Synopsis: In the full-length sequel The Parent Trap II, Hayley Mills returns to reprise her roles as identical twins Sharon and Susan. Now all grown up, Sharon is a single mom whose 11-year old daughter Nikki is just as mischievous as she was! During summer school Nikki and her new friend Mary turn into scheming matchmakers when they try to get Sharon and Mary’s widowed father together. Not quite able to make it happen, they turn to the one person who can really help – Sharon’s twin Susan!
eyelights: Tom Skerritt. its cleverly-written convolutions.
eyesores: its implausible third act. its cheap motion picture score.
“If their date is half as good as these cookies, we’ll be sisters in no time!”
Twenty five years after ‘The Parent Trap‘, the Disney Channel aired a sequel called ‘The Parent Trap II’, with Hayley Mills returning as Sharon and Susan. Set in Tampa, Florida, it tells the story of Sharon’s daughter Nikki’s attempt to hook up her mom with her best friend Mary’s dad to prevent her move to New York City. The TV movie was so popular that two further sequels were produced.
It’s actually not a bad telefilm, given that it was made in the mid-’80s and that it was made on a much lower budget than the original: the script is half-decent and the cast is surprisingly decent. For a TV movie. Made in the ’80s. I can’t stress that enough, because this also means that the picture was filmed on video (i.e. looks like crap) and that the music is shmaltzy generic garbage that hurts.
Thankfully, expectations were lowered right from the start with a cheesy montage of stills from the original movie to a f-ing horrendous theme song by Hal David and Marilyn McCoo. Cringe-worthy stuff. After that, everything was uphill (still, there were nonetheless some hilariously crap moments, such as a scene when Susan is shown walking in exhausted from the most feeble work out ever. Ha!).
The script was decent enough, and I was surprised by how effectively the writer (whose other most noteworthy piece of writing is a Pauly Shore movie)(seriously!) managed to make the convoluted plot plausible. He made the dialogues work in such a way that there was always just enough uncertainty for the characters to cling to so that the story could move ahead unimpeded. Not bad.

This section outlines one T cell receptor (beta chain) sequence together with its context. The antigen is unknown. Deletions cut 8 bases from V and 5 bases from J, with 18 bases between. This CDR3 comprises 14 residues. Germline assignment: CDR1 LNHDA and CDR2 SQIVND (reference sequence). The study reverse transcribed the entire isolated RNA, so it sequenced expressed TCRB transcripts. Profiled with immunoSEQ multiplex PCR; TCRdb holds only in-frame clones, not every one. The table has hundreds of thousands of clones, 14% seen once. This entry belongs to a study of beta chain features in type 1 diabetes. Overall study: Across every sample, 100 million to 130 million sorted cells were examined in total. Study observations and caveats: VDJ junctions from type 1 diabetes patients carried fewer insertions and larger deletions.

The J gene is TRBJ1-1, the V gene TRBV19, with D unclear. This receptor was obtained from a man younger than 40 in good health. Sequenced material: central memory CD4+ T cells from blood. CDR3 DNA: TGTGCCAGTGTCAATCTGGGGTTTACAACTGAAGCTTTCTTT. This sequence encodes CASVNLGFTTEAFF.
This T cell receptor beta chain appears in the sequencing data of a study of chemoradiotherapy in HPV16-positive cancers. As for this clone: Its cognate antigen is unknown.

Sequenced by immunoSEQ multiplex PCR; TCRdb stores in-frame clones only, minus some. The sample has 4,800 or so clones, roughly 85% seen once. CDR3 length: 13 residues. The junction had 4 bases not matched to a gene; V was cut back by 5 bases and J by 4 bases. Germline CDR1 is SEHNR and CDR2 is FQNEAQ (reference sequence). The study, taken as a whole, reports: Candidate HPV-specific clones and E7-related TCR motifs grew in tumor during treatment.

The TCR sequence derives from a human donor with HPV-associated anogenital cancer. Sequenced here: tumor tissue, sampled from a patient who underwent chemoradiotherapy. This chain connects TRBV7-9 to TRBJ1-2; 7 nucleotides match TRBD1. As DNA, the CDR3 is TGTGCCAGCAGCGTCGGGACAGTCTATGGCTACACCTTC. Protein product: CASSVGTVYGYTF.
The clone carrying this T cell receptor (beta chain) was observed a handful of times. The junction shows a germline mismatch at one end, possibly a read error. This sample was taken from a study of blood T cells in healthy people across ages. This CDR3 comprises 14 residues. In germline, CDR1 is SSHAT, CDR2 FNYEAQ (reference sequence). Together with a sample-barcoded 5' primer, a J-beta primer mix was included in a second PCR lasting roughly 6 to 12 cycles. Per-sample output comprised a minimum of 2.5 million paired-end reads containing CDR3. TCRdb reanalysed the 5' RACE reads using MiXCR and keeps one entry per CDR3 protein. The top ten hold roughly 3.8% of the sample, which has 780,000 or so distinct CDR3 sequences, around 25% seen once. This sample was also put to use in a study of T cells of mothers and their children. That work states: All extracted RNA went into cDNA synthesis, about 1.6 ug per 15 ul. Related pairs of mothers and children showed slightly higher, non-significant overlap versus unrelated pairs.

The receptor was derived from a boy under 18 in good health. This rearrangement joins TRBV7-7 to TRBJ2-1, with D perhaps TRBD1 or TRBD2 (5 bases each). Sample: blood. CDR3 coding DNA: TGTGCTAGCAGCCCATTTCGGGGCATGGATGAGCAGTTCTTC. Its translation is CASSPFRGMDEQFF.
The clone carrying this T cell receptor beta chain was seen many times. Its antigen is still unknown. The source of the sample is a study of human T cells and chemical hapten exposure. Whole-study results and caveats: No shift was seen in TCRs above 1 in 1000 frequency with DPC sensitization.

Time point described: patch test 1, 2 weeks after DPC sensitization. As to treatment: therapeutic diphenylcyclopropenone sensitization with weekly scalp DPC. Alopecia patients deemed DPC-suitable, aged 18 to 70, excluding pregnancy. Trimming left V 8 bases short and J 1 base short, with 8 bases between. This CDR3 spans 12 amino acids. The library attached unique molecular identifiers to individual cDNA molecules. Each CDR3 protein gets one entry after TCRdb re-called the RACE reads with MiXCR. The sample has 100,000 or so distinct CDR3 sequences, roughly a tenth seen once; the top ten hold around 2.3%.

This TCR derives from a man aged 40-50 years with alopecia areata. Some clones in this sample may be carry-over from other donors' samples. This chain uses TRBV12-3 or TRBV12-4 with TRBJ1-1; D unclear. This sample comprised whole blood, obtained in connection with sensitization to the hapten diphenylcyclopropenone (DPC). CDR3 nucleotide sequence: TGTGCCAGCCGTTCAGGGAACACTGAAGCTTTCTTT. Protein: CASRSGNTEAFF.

Of course, this was very much helped along by some excellent performances by all around and, most notably, by Mr. Smooth himself, Tom Skerritt. I can’t say that I’m always a fan of the actor, but here he delivered each line in such a natural, confident fashion that he anchored each scene he was in. And, since the plot revolves around his and Hayley Mills’ characters, he was an undeniable boon.
In my estimation, the picture would have been far weaker if not for his participation in it.
‘The Parent Trap II’ goes through many of the motions of the original film, throwing in mistaken identity gags a plenty and a lot of humour revolving around Nikki and Mary’s attempts to get the couple together, culminating with getting Susan to pretend to be Sharon to jump-start the relationship. As contrived as that might sound, even that was played in such a way that wasn’t entirely unbelievable.
Thankfully, Susan expressed reservations right from the onset, something I liked, because my initial reaction to the ploy was that Susan would be cheating on her own husband by going out on dates in Sharon’s stead (and without the latter’s knowledge, I might add!). Naturally, some humour is derived from the fact that Susan and Sharon’s personalities are totally different, causing some confusion.
The picture did a few other things that I was pleased with, including having a pretty decent moral centre. Although the two best friends are the masterminds of a romantic subterfuge, the consequences of their actions are credible and well felt. Kids do silly things sometimes, and much of what they do here isn’t impossible. But ‘The Parent Trap II’ shows that there is a flip side to each coin.
Another thing I liked about the film is its attempts at being tuned in to kids of the day. It’s hard for me to say, thirty years later, just how accurate it was then, but it seems to me that MTV already had an influence on kids back then and that pop culture was already a very important influence – so having the girls idolize Ralph Maccio and Rob Lowe seems contextually appropriate to me.
My favourite part of the whole picture, though, is when Sharon figures out what is going on behind her back and, instead of getting upset, decides to turn the tables on everyone, bringing Susan’s husband into the picture to render the latter jealous and throw a wrench into the girls’ plans. This was both forgiving and clever and it produced some of the most satisfying results of the film.
While ‘The Parent Trap II’ is by no means a masterpiece, I thought that it was enjoyable enough. Had it benefited from a world class production instead of a quick Sunday Night Movie production, a little tweak to the third act and some better direction, it could have been as good as the original. Still, it’s a movie that no doubt youngsters and their parents could have fun watching together.
Date of viewing: May 13, 2015